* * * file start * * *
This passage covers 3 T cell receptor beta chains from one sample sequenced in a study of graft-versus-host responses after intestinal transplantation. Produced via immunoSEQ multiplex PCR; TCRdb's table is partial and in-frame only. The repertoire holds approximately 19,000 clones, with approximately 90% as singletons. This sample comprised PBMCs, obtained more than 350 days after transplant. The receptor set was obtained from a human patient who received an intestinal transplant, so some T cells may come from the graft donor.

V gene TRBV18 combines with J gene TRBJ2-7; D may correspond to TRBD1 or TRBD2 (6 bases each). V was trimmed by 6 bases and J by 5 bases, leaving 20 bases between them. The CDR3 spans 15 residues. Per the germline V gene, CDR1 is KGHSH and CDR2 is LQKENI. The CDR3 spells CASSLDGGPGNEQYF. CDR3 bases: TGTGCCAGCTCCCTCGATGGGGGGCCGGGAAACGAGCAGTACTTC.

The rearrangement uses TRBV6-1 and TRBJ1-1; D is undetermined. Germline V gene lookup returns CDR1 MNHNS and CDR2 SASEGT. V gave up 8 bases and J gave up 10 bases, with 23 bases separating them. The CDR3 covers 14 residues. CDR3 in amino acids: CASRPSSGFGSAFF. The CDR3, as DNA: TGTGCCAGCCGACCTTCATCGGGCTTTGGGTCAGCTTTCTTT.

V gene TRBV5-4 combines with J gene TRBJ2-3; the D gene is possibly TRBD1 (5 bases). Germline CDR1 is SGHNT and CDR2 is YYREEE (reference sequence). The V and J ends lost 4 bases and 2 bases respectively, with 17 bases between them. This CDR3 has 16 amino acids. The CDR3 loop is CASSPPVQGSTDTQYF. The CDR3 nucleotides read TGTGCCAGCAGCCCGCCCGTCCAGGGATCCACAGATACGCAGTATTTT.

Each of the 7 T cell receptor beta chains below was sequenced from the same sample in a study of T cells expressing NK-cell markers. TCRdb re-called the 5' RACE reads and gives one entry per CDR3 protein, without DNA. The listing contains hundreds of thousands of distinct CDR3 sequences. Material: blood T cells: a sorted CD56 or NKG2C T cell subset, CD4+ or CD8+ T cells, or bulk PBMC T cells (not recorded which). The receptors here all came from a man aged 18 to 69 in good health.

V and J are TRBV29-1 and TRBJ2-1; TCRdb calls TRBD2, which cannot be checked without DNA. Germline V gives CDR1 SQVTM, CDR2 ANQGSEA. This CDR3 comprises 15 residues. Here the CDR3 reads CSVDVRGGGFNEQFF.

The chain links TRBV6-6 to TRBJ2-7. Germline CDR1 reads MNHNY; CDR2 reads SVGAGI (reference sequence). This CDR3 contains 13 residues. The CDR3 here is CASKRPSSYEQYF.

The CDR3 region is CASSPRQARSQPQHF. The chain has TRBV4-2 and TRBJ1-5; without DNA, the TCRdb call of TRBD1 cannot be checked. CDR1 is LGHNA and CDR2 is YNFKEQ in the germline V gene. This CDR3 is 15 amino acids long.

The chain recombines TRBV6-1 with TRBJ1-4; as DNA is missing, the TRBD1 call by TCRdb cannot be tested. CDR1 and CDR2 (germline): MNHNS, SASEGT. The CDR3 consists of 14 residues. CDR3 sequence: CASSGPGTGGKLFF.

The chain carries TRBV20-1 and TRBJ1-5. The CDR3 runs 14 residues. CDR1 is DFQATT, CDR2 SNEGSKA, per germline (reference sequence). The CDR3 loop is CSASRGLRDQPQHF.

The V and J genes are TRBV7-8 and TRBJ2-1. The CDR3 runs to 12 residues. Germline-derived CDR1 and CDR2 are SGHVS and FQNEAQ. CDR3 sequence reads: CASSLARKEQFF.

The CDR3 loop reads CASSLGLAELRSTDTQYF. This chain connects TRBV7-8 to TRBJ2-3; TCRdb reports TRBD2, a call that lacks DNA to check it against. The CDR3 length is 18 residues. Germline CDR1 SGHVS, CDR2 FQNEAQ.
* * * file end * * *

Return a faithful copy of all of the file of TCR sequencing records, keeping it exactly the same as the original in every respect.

This passage covers 3 T cell receptor beta chains from one sample sequenced in a study of graft-versus-host responses after intestinal transplantation. Produced via immunoSEQ multiplex PCR; TCRdb's table is partial and in-frame only. The repertoire holds approximately 19,000 clones, with approximately 90% as singletons. This sample comprised PBMCs, obtained more than 350 days after transplant. The receptor set was obtained from a human patient who received an intestinal transplant, so some T cells may come from the graft donor.

V gene TRBV18 combines with J gene TRBJ2-7; D may correspond to TRBD1 or TRBD2 (6 bases each). V was trimmed by 6 bases and J by 5 bases, leaving 20 bases between them. The CDR3 spans 15 residues. Per the germline V gene, CDR1 is KGHSH and CDR2 is LQKENI. The CDR3 spells CASSLDGGPGNEQYF. CDR3 bases: TGTGCCAGCTCCCTCGATGGGGGGCCGGGAAACGAGCAGTACTTC.

The rearrangement uses TRBV6-1 and TRBJ1-1; D is undetermined. Germline V gene lookup returns CDR1 MNHNS and CDR2 SASEGT. V gave up 8 bases and J gave up 10 bases, with 23 bases separating them. The CDR3 covers 14 residues. CDR3 in amino acids: CASRPSSGFGSAFF. The CDR3, as DNA: TGTGCCAGCCGACCTTCATCGGGCTTTGGGTCAGCTTTCTTT.

V gene TRBV5-4 combines with J gene TRBJ2-3; the D gene is possibly TRBD1 (5 bases). Germline CDR1 is SGHNT and CDR2 is YYREEE (reference sequence). The V and J ends lost 4 bases and 2 bases respectively, with 17 bases between them. This CDR3 has 16 amino acids. The CDR3 loop is CASSPPVQGSTDTQYF. The CDR3 nucleotides read TGTGCCAGCAGCCCGCCCGTCCAGGGATCCACAGATACGCAGTATTTT.

Each of the 7 T cell receptor beta chains below was sequenced from the same sample in a study of T cells expressing NK-cell markers. TCRdb re-called the 5' RACE reads and gives one entry per CDR3 protein, without DNA. The listing contains hundreds of thousands of distinct CDR3 sequences. Material: blood T cells: a sorted CD56 or NKG2C T cell subset, CD4+ or CD8+ T cells, or bulk PBMC T cells (not recorded which). The receptors here all came from a man aged 18 to 69 in good health.

V and J are TRBV29-1 and TRBJ2-1; TCRdb calls TRBD2, which cannot be checked without DNA. Germline V gives CDR1 SQVTM, CDR2 ANQGSEA. This CDR3 comprises 15 residues. Here the CDR3 reads CSVDVRGGGFNEQFF.

The chain links TRBV6-6 to TRBJ2-7. Germline CDR1 reads MNHNY; CDR2 reads SVGAGI (reference sequence). This CDR3 contains 13 residues. The CDR3 here is CASKRPSSYEQYF.

The CDR3 region is CASSPRQARSQPQHF. The chain has TRBV4-2 and TRBJ1-5; without DNA, the TCRdb call of TRBD1 cannot be checked. CDR1 is LGHNA and CDR2 is YNFKEQ in the germline V gene. This CDR3 is 15 amino acids long.

The chain recombines TRBV6-1 with TRBJ1-4; as DNA is missing, the TRBD1 call by TCRdb cannot be tested. CDR1 and CDR2 (germline): MNHNS, SASEGT. The CDR3 consists of 14 residues. CDR3 sequence: CASSGPGTGGKLFF.

The chain carries TRBV20-1 and TRBJ1-5. The CDR3 runs 14 residues. CDR1 is DFQATT, CDR2 SNEGSKA, per germline (reference sequence). The CDR3 loop is CSASRGLRDQPQHF.

The V and J genes are TRBV7-8 and TRBJ2-1. The CDR3 runs to 12 residues. Germline-derived CDR1 and CDR2 are SGHVS and FQNEAQ. CDR3 sequence reads: CASSLARKEQFF.

The CDR3 loop reads CASSLGLAELRSTDTQYF. This chain connects TRBV7-8 to TRBJ2-3; TCRdb reports TRBD2, a call that lacks DNA to check it against. The CDR3 length is 18 residues. Germline CDR1 SGHVS, CDR2 FQNEAQ.